gold pendulumGold is often touted as a must-have investment for the most intense of risk-mitigation situations, a “when all else fails” hedging instrument. Indeed, pick an ailment: Inflation? Hedge with gold. Economic and political crises? Hedge with gold. Collapse of modern society? Say it with me, folks, “Hedge with gold”. With the global economy as shaky as it is, multiple countries in one crisis or another, and plenty of uncertainty as to what the future holds to go around, gold continues to make the rounds as a necessary holding despite the fact that its value in US dollar terms has been steadily declining over the last four years after reaching a peak in 2011 of almost $1,900 an ounce. In the wake of the Fed’s recent decision to stand pat on interest rates and gold’s subsequent jump today, here are 3 reasons to avoid gold, both as a physical or paper holding, apart from a very small percentage of a well-balanced and diversified passive or lazy investment portfolio:

  • It’s a highly emotional and psychological asset
  • There’s no historical evidence that it hedges well against any risk
  • It has very little practical use

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crude oil rigPreviously we reviewed how, historically speaking, gold has proven to be a rather poor hedge against inflation, despite the reality that many continue to promote it for just that purpose. What, then, is a reasonable inflation-hedging investment vehicle? It just so happens that a historically-significant and helpful one is also a commodity – crude oil, the most widely and heavily traded commodity in existence today. Historical data indicates that it functions better than most other proposed hedges out there, especially gold. Continue reading

HalloweenEffectThe Halloween effect just might be more of a trick than a treat – think less chocolate and more witch’s brew. The end of October and beginning of November mark the start of the six-month period of November-April during which, historical evidence shows, stocks have outperformed when compared with their performance during the other six months of the year, May-October, or with the performance of a general buy-and-hold strategy. Indeed, over the past year, the numbers seem to indicate something similar for the U.S. stock markets as per a mutual fund stand-in, the Vanguard Total Stock Market Index Fund (VTSMX) – positive returns of close to 10% from November 1, 2013 through May 31, 2014, as opposed to only a little over 5% from June 1, 2014 through October 31, 2014. This outperformance continues to lend credence to the concept of market timing and fuel the debate over active versus passive investment strategies. And so, with another potential bumper period for stocks possibly about to get under way, we owe it to ourselves to address the topic and speak to why we shouldn’t give the wolf in sheep’s clothing any candy; why it is not advisable to indulge in this active strategy in spite of evidence of a persistent seasonal pattern.Continue reading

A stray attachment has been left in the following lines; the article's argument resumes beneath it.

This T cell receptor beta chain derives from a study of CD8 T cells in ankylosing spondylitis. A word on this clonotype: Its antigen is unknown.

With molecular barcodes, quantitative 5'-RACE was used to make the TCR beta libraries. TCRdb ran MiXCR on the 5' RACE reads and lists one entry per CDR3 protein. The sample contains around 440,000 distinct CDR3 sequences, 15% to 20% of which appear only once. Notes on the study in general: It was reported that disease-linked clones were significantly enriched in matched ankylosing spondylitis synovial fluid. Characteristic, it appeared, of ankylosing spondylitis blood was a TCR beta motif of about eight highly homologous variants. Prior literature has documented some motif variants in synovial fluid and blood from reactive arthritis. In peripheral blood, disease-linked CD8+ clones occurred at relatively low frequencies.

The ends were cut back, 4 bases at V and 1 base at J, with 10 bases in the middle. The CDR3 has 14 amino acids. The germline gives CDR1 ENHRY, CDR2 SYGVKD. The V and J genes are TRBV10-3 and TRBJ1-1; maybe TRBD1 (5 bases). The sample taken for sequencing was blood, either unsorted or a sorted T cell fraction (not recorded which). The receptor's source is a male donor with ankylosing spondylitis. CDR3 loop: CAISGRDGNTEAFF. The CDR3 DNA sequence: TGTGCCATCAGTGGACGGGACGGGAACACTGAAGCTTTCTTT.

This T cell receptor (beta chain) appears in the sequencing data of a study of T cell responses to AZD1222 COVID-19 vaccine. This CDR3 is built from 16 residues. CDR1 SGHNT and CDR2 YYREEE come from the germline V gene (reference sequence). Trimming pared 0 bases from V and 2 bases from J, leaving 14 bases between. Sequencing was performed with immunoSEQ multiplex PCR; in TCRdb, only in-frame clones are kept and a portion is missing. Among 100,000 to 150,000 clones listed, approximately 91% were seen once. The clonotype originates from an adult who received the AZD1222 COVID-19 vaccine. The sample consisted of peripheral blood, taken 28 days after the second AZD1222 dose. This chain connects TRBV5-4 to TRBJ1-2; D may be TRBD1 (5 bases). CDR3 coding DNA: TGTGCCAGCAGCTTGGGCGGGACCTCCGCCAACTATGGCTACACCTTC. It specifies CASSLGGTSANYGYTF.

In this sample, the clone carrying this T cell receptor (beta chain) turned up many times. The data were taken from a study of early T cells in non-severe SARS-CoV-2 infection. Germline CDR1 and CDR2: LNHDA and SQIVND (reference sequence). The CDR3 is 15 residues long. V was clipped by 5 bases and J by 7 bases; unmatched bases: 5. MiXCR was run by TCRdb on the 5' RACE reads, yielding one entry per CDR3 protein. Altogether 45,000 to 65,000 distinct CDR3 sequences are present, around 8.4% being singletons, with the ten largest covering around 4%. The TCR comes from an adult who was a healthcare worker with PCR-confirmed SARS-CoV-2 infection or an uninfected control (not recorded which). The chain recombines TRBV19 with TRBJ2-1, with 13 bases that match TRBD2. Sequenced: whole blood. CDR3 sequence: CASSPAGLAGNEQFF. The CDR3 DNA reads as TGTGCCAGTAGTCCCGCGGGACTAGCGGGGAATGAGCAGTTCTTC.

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History & Overview

In one form or another, mutual fund companies have existed in the United States since 1924 with the advent of the Massachusetts Investors Trust managed by Massachusetts Financial Services and later the formation of State Street Investment Corporation (mutual funds as investment vehicles predate these companies). In many ways, the general idea has remained the same ever since – offer small investors, or savers, access to diversified portfolios as a low-risk means of growing financial wealth. Like other financial services vendors, these investment intermediaries match savers with borrowers and provide both parties with risk sharing, liquidity, and reduced information costs. By an Investment Company Institute estimate, mutual funds worldwide accounted for close to $27 trillion USD in investment dollars as of the end of 2012. The industry is significant, needless to say, and these investment vehicles are a lazy strategy favorite. Here we offer a primer on mutual fund companies and funds, complete with a summary of some key judgement metrics. Continue reading